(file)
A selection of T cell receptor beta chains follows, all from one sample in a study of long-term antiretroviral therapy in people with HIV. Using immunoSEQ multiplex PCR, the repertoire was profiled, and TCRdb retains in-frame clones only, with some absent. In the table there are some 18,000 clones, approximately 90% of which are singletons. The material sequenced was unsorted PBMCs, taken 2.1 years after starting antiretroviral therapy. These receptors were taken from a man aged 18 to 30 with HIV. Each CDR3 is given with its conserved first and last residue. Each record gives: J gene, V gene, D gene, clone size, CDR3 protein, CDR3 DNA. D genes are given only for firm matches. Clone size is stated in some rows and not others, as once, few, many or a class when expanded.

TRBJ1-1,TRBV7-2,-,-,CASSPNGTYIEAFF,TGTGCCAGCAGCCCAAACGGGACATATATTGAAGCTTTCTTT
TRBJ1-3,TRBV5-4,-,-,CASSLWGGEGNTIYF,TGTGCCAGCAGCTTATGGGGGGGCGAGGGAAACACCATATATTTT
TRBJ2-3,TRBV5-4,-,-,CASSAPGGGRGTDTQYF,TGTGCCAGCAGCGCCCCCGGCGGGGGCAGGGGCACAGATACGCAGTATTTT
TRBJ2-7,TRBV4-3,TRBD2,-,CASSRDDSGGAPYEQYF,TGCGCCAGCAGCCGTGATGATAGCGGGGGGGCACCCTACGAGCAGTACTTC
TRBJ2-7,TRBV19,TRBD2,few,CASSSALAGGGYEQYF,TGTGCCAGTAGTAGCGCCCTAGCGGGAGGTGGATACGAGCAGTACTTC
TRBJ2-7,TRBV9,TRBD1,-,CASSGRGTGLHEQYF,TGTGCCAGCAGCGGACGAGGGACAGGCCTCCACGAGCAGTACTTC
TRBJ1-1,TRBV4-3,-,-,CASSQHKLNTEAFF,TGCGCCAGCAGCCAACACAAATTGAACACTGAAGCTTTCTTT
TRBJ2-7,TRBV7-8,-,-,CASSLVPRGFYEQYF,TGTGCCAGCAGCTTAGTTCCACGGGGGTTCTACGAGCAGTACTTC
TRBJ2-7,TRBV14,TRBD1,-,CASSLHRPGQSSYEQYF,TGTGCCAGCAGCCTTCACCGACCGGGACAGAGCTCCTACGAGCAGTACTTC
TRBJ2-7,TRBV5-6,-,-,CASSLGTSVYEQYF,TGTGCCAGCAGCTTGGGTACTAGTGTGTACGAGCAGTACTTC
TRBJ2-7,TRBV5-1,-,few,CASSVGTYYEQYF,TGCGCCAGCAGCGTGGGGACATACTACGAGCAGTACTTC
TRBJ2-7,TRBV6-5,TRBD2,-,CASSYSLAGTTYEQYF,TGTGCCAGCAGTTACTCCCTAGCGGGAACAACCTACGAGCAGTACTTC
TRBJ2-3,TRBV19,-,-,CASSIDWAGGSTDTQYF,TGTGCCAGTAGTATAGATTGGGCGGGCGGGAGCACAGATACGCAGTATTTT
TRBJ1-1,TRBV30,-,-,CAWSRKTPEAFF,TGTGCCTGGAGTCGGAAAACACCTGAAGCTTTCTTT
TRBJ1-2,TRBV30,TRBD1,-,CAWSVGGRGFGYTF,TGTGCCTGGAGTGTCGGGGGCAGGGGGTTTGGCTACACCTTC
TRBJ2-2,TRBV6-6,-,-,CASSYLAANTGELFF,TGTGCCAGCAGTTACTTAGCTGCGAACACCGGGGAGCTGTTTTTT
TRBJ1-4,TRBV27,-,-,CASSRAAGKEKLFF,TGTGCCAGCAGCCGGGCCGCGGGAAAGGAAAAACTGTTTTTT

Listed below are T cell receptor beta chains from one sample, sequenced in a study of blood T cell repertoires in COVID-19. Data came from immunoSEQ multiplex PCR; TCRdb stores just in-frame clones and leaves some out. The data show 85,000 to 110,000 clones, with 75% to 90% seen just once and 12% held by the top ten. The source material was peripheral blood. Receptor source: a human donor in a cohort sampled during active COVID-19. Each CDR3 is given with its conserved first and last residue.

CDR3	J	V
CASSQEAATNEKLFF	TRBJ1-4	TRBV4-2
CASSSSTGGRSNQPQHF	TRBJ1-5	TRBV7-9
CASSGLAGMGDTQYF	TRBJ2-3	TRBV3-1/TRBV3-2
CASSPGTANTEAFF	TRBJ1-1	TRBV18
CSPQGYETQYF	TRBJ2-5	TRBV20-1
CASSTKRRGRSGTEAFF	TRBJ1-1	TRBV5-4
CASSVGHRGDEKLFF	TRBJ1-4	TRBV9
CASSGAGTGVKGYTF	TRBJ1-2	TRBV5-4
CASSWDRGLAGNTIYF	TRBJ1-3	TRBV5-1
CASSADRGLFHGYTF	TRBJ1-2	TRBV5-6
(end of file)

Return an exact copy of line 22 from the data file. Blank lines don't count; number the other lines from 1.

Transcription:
CASSSSTGGRSNQPQHF	TRBJ1-5	TRBV7-9